Mayor Greg Fischer is supportive of a gradual increase to the minimum wage, but the Louisville Democrat said today that it hasn’t been a major issue locally.
“Obviously there hasn’t been any significant increase in decades in that, but frankly it has not been a big topic of conversation in our city,” said Fischer. “I would be supportive, however, if it was.”
Fischer, attending the U.S. Conference of Mayors, made the comments during an interview with NPR’s Here & Now.
The announcement came as a surprise to the labor rights advocates who have been lobbying locally for an ordinance.
For the past few months, city lawmakers have held several public hearings on the subject. In March, a national bus tour supporting a $10.10 wage parked in front of Fischer’s office to hold a rally featuring Democratic Senate candidate Alison Lundergan Grimes and other officials.
Community activists say hundreds have lobbied for such a proposal since the U.S. labor secretary first stopped in Louisville to lead a discussion on the minimum wage hike last November.
“I am quite frankly surprised,” said Councilwoman Attica Scott, D-1, who is considering an ordinance to raise Louisville worker’s pay to $10.10 an hour. “I would hope the mayor has better relationships with council members and better understands the economic realities of people in the city of Louisville. This has been a conversation at the front and center of our vernacular here in the city.”
Just last month, Scott and the rest of the 17-member Democratic caucus signed an editorial in The Courier-Journal expressing their support.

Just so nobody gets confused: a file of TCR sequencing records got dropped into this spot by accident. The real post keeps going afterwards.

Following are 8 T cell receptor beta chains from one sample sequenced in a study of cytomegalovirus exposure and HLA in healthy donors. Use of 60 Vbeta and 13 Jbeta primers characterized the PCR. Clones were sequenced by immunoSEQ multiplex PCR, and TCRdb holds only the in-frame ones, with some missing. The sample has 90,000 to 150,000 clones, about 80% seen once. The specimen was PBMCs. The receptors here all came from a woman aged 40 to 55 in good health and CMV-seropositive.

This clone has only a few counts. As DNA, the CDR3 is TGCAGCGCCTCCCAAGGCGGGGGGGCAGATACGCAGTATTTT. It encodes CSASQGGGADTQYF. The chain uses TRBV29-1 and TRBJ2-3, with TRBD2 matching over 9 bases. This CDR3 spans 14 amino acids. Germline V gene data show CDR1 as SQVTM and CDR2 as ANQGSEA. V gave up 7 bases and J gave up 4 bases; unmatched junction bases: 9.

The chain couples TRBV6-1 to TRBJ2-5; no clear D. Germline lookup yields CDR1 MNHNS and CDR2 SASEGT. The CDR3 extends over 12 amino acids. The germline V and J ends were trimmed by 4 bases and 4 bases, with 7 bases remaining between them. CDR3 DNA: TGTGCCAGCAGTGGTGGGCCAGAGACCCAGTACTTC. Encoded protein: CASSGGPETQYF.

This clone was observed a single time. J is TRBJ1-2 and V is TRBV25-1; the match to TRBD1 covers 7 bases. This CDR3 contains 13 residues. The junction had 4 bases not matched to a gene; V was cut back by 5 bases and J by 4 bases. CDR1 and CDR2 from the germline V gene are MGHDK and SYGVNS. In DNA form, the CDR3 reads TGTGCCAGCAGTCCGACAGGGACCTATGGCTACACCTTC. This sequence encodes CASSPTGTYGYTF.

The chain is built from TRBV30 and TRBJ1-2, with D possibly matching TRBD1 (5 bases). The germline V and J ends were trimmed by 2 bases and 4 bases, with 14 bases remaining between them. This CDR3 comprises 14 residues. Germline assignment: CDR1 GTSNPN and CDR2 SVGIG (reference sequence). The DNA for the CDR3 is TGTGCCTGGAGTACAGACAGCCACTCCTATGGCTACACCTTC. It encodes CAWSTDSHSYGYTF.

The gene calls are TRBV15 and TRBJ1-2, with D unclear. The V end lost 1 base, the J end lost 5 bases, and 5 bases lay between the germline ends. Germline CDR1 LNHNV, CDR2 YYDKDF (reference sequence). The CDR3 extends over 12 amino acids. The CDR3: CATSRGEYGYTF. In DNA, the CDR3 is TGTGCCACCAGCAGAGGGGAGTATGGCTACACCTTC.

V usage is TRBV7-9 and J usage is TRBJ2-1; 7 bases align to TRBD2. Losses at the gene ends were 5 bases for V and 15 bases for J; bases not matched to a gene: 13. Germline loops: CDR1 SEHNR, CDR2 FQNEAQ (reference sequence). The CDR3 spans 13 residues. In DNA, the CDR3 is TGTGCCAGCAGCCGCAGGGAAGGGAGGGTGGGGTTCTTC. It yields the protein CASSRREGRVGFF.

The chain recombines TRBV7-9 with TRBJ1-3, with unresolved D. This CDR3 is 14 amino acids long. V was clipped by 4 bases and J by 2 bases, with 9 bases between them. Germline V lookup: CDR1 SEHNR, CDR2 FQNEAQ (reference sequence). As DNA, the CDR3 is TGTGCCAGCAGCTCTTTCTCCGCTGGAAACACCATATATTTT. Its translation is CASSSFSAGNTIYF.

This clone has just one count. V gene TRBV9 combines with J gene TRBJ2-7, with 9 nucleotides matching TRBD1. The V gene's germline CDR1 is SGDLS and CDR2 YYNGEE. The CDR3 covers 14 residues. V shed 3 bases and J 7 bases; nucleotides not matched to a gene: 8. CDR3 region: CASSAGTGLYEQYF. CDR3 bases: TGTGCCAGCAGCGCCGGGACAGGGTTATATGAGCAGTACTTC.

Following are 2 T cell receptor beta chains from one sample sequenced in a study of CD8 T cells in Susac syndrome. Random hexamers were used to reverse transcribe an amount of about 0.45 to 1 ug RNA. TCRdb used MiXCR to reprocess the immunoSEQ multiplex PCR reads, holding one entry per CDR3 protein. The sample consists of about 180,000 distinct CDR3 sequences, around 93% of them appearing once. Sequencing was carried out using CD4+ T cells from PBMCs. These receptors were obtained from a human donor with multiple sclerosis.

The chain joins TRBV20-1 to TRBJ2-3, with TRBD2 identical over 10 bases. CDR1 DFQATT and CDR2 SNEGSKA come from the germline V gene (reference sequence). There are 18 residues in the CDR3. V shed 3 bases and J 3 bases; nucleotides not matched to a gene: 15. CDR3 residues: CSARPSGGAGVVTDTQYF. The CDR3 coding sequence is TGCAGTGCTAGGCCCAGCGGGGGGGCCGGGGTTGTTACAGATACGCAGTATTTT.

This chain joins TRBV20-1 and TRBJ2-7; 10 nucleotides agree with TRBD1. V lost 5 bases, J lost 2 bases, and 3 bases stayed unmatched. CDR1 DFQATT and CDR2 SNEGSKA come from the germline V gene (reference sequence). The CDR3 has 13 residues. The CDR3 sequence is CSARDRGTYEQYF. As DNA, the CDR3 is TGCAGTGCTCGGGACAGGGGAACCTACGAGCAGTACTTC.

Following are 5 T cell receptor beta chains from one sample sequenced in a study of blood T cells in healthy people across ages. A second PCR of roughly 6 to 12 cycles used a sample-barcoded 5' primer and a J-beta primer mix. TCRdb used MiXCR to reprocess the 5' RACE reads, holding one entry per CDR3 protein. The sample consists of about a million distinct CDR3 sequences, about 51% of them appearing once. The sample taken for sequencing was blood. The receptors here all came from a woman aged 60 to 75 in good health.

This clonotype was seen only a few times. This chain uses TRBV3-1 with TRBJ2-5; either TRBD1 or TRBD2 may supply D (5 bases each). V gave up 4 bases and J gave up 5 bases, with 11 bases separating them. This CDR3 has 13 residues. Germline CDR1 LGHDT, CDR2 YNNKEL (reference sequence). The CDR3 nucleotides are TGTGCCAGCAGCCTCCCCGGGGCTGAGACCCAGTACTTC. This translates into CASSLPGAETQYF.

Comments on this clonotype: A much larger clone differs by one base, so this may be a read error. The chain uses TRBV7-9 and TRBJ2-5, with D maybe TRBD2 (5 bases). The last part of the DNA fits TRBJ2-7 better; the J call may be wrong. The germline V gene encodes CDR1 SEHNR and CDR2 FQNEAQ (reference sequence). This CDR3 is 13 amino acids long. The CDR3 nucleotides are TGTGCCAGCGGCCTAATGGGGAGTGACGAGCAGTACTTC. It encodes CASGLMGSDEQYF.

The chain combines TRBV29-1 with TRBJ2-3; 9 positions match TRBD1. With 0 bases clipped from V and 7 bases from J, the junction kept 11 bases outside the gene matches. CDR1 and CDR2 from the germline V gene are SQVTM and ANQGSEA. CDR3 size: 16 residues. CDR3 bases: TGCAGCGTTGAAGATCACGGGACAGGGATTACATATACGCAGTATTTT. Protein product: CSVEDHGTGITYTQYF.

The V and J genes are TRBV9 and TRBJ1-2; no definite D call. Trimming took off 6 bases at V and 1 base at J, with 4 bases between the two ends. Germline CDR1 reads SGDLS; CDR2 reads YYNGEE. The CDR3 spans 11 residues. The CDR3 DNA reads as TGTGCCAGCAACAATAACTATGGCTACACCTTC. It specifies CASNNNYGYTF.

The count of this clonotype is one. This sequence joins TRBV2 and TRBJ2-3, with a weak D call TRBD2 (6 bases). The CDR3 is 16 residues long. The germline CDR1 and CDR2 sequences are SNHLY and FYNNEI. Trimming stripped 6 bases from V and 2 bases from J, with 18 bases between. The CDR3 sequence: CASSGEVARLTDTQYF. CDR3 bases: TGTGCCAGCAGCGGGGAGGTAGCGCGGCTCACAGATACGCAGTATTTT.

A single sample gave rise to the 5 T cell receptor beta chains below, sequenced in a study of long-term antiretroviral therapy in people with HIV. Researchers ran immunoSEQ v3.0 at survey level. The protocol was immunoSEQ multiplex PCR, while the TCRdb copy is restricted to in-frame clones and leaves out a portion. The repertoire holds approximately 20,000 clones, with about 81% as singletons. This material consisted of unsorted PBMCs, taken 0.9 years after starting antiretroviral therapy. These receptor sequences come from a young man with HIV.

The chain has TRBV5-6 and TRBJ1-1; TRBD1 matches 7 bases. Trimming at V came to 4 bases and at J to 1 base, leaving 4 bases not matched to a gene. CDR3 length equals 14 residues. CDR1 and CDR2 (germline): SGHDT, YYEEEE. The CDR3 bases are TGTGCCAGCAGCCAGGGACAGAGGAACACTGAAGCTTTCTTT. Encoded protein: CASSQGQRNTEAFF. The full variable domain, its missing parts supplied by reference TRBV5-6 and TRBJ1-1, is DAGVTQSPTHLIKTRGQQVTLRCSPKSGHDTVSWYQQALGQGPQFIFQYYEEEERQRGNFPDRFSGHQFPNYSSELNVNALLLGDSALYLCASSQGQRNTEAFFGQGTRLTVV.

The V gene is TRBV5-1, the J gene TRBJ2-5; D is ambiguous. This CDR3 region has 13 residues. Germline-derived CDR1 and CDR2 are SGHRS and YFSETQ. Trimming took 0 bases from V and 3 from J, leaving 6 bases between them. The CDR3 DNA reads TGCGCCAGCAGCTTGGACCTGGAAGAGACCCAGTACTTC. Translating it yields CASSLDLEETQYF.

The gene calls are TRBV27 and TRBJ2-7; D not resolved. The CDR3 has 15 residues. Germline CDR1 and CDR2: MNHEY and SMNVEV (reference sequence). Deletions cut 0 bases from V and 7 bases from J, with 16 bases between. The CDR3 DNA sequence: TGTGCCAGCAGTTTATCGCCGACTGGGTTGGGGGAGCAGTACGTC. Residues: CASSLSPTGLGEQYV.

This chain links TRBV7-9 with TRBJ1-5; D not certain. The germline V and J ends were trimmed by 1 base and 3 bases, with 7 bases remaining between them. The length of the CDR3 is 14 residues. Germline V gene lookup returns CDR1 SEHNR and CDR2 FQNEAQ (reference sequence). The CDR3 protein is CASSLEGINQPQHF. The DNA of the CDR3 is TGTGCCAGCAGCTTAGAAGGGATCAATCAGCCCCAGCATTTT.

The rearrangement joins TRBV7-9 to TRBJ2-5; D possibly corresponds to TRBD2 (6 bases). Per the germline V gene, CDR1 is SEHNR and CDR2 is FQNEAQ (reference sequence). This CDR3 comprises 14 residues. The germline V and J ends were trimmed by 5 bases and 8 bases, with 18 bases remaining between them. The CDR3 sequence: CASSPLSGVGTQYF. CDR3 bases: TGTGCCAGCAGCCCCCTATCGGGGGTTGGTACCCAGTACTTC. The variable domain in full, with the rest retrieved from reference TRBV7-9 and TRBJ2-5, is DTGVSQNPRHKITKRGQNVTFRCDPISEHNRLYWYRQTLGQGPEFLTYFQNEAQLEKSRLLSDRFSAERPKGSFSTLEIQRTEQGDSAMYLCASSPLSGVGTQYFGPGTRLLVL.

In Monday’s Here & Now interview, Fischer said said he is supportive of a minimum wage hike as a businessman who “happens to be mayor.”
“When I talk to businesses around our city, if you are paying the minimum wage you can’t keep people employed,” he said. “The market is working to a certain extent in that area, but I’m not opposed to minimum wage increases.”
U.S. Rep. John Yarmuth, a Louisville Democrat, has co-sponsored minimum wage legislation in Washington, D.C. The congressman’s office told WFPL it has received over 100 e-mails and phone calls this year from constituents, with most supporting a minimum wage hike by a 5-to-1 margin.
Across the country, cities have independently sought to increase workers pay as efforts have stalled at the federal and state level.
In early June, Seattle moved to raise the minimum wage to $15 per hour that will be phased in over a number of years.
For those leading the grassroots movement in Louisville, Fischer’s comments are a sign the mayor has a tin ear to their efforts.
“While I’m glad that Mayor Fischer is supportive of a gradual increase to the minimum wage, I’m heartbroken to know that he’s telling a national audience that there has been no significant conversation in Louisville,” said Bonafacio Aleman, executive director of Kentucky Jobs With Justice.
“For the mayor to almost brush us aside by saying there’s been no significant conversation it’s heart breaking and it does paint a picture that the mayor is not listening to the people of this city.”
Earlier this month, the council approved an ordinance raising the hourly pay of full-time city workers to $10.10.
That measure raised affected just five Metro employees.